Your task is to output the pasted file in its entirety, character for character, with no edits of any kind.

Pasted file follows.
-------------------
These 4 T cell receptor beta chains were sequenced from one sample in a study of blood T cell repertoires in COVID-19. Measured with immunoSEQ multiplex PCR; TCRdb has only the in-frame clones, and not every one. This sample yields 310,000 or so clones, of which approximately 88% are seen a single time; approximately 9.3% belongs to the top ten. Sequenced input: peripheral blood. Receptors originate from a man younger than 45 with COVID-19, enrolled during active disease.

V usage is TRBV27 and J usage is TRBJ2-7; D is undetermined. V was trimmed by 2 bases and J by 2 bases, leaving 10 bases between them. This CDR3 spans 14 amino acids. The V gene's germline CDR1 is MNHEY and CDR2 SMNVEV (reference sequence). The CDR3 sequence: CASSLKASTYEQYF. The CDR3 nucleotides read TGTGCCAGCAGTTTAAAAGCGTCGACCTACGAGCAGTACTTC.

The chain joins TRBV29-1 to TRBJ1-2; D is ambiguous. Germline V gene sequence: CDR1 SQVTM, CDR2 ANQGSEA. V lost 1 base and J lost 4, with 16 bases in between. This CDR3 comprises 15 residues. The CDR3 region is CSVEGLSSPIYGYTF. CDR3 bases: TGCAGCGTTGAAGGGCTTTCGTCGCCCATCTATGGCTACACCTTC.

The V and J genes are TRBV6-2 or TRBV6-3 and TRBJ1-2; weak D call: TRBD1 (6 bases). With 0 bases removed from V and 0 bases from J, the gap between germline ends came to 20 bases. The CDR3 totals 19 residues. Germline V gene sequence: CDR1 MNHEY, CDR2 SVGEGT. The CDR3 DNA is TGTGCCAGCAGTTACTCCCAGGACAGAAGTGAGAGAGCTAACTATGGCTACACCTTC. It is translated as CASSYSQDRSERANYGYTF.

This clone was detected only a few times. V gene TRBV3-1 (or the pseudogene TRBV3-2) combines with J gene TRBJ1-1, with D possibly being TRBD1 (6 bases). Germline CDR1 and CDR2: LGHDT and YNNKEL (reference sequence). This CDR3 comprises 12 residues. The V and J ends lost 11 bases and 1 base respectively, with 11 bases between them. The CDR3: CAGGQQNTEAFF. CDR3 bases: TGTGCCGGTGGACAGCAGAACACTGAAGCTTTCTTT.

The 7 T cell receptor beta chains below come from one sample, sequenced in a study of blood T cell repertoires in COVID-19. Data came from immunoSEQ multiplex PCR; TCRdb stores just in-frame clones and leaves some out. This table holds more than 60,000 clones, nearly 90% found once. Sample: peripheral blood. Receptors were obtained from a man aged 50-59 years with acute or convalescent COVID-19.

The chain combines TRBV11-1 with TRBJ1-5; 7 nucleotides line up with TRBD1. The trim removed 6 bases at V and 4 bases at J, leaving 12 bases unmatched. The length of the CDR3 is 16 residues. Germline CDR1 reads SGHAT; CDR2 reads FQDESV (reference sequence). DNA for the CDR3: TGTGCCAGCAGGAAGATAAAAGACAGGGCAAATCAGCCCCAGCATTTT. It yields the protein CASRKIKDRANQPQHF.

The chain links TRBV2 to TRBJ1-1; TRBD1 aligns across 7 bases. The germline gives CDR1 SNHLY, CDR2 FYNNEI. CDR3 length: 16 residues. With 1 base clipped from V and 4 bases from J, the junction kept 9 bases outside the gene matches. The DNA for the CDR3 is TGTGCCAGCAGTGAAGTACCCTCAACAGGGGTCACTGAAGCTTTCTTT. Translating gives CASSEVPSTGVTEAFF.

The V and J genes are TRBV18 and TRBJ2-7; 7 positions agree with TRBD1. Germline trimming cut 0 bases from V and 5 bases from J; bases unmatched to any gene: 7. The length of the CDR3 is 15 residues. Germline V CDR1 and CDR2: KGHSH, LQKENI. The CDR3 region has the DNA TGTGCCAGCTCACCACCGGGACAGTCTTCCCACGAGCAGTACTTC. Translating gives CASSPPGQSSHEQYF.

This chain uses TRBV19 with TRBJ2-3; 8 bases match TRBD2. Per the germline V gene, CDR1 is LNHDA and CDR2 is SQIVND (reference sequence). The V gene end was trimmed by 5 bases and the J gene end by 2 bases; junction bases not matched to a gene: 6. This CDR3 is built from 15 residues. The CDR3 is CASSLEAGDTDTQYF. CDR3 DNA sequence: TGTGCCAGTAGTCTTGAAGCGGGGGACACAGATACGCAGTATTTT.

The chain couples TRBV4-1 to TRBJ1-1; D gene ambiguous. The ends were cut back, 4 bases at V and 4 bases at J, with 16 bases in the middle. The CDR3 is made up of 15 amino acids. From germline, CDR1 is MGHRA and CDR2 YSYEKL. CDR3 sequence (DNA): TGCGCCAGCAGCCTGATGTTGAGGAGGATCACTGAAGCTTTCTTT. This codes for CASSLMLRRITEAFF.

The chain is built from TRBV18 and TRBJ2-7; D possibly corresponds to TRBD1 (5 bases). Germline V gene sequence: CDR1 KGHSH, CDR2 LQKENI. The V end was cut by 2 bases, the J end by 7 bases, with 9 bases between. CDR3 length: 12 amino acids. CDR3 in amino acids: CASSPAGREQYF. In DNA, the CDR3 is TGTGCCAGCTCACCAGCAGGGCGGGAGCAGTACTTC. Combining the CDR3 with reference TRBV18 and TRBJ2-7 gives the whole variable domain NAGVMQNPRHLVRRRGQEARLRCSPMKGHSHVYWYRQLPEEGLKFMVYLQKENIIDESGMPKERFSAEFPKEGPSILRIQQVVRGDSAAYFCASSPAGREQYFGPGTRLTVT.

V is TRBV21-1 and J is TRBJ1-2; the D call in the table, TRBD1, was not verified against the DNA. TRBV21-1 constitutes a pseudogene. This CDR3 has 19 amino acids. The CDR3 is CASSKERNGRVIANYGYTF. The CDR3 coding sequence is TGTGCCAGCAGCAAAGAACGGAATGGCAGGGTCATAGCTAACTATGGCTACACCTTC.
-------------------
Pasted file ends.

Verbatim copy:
These 4 T cell receptor beta chains were sequenced from one sample in a study of blood T cell repertoires in COVID-19. Measured with immunoSEQ multiplex PCR; TCRdb has only the in-frame clones, and not every one. This sample yields 310,000 or so clones, of which approximately 88% are seen a single time; approximately 9.3% belongs to the top ten. Sequenced input: peripheral blood. Receptors originate from a man younger than 45 with COVID-19, enrolled during active disease.

V usage is TRBV27 and J usage is TRBJ2-7; D is undetermined. V was trimmed by 2 bases and J by 2 bases, leaving 10 bases between them. This CDR3 spans 14 amino acids. The V gene's germline CDR1 is MNHEY and CDR2 SMNVEV (reference sequence). The CDR3 sequence: CASSLKASTYEQYF. The CDR3 nucleotides read TGTGCCAGCAGTTTAAAAGCGTCGACCTACGAGCAGTACTTC.

The chain joins TRBV29-1 to TRBJ1-2; D is ambiguous. Germline V gene sequence: CDR1 SQVTM, CDR2 ANQGSEA. V lost 1 base and J lost 4, with 16 bases in between. This CDR3 comprises 15 residues. The CDR3 region is CSVEGLSSPIYGYTF. CDR3 bases: TGCAGCGTTGAAGGGCTTTCGTCGCCCATCTATGGCTACACCTTC.

The V and J genes are TRBV6-2 or TRBV6-3 and TRBJ1-2; weak D call: TRBD1 (6 bases). With 0 bases removed from V and 0 bases from J, the gap between germline ends came to 20 bases. The CDR3 totals 19 residues. Germline V gene sequence: CDR1 MNHEY, CDR2 SVGEGT. The CDR3 DNA is TGTGCCAGCAGTTACTCCCAGGACAGAAGTGAGAGAGCTAACTATGGCTACACCTTC. It is translated as CASSYSQDRSERANYGYTF.

This clone was detected only a few times. V gene TRBV3-1 (or the pseudogene TRBV3-2) combines with J gene TRBJ1-1, with D possibly being TRBD1 (6 bases). Germline CDR1 and CDR2: LGHDT and YNNKEL (reference sequence). This CDR3 comprises 12 residues. The V and J ends lost 11 bases and 1 base respectively, with 11 bases between them. The CDR3: CAGGQQNTEAFF. CDR3 bases: TGTGCCGGTGGACAGCAGAACACTGAAGCTTTCTTT.

The 7 T cell receptor beta chains below come from one sample, sequenced in a study of blood T cell repertoires in COVID-19. Data came from immunoSEQ multiplex PCR; TCRdb stores just in-frame clones and leaves some out. This table holds more than 60,000 clones, nearly 90% found once. Sample: peripheral blood. Receptors were obtained from a man aged 50-59 years with acute or convalescent COVID-19.

The chain combines TRBV11-1 with TRBJ1-5; 7 nucleotides line up with TRBD1. The trim removed 6 bases at V and 4 bases at J, leaving 12 bases unmatched. The length of the CDR3 is 16 residues. Germline CDR1 reads SGHAT; CDR2 reads FQDESV (reference sequence). DNA for the CDR3: TGTGCCAGCAGGAAGATAAAAGACAGGGCAAATCAGCCCCAGCATTTT. It yields the protein CASRKIKDRANQPQHF.

The chain links TRBV2 to TRBJ1-1; TRBD1 aligns across 7 bases. The germline gives CDR1 SNHLY, CDR2 FYNNEI. CDR3 length: 16 residues. With 1 base clipped from V and 4 bases from J, the junction kept 9 bases outside the gene matches. The DNA for the CDR3 is TGTGCCAGCAGTGAAGTACCCTCAACAGGGGTCACTGAAGCTTTCTTT. Translating gives CASSEVPSTGVTEAFF.

The V and J genes are TRBV18 and TRBJ2-7; 7 positions agree with TRBD1. Germline trimming cut 0 bases from V and 5 bases from J; bases unmatched to any gene: 7. The length of the CDR3 is 15 residues. Germline V CDR1 and CDR2: KGHSH, LQKENI. The CDR3 region has the DNA TGTGCCAGCTCACCACCGGGACAGTCTTCCCACGAGCAGTACTTC. Translating gives CASSPPGQSSHEQYF.

This chain uses TRBV19 with TRBJ2-3; 8 bases match TRBD2. Per the germline V gene, CDR1 is LNHDA and CDR2 is SQIVND (reference sequence). The V gene end was trimmed by 5 bases and the J gene end by 2 bases; junction bases not matched to a gene: 6. This CDR3 is built from 15 residues. The CDR3 is CASSLEAGDTDTQYF. CDR3 DNA sequence: TGTGCCAGTAGTCTTGAAGCGGGGGACACAGATACGCAGTATTTT.

The chain couples TRBV4-1 to TRBJ1-1; D gene ambiguous. The ends were cut back, 4 bases at V and 4 bases at J, with 16 bases in the middle. The CDR3 is made up of 15 amino acids. From germline, CDR1 is MGHRA and CDR2 YSYEKL. CDR3 sequence (DNA): TGCGCCAGCAGCCTGATGTTGAGGAGGATCACTGAAGCTTTCTTT. This codes for CASSLMLRRITEAFF.

The chain is built from TRBV18 and TRBJ2-7; D possibly corresponds to TRBD1 (5 bases). Germline V gene sequence: CDR1 KGHSH, CDR2 LQKENI. The V end was cut by 2 bases, the J end by 7 bases, with 9 bases between. CDR3 length: 12 amino acids. CDR3 in amino acids: CASSPAGREQYF. In DNA, the CDR3 is TGTGCCAGCTCACCAGCAGGGCGGGAGCAGTACTTC. Combining the CDR3 with reference TRBV18 and TRBJ2-7 gives the whole variable domain NAGVMQNPRHLVRRRGQEARLRCSPMKGHSHVYWYRQLPEEGLKFMVYLQKENIIDESGMPKERFSAEFPKEGPSILRIQQVVRGDSAAYFCASSPAGREQYFGPGTRLTVT.

V is TRBV21-1 and J is TRBJ1-2; the D call in the table, TRBD1, was not verified against the DNA. TRBV21-1 constitutes a pseudogene. This CDR3 has 19 amino acids. The CDR3 is CASSKERNGRVIANYGYTF. The CDR3 coding sequence is TGTGCCAGCAGCAAAGAACGGAATGGCAGGGTCATAGCTAACTATGGCTACACCTTC.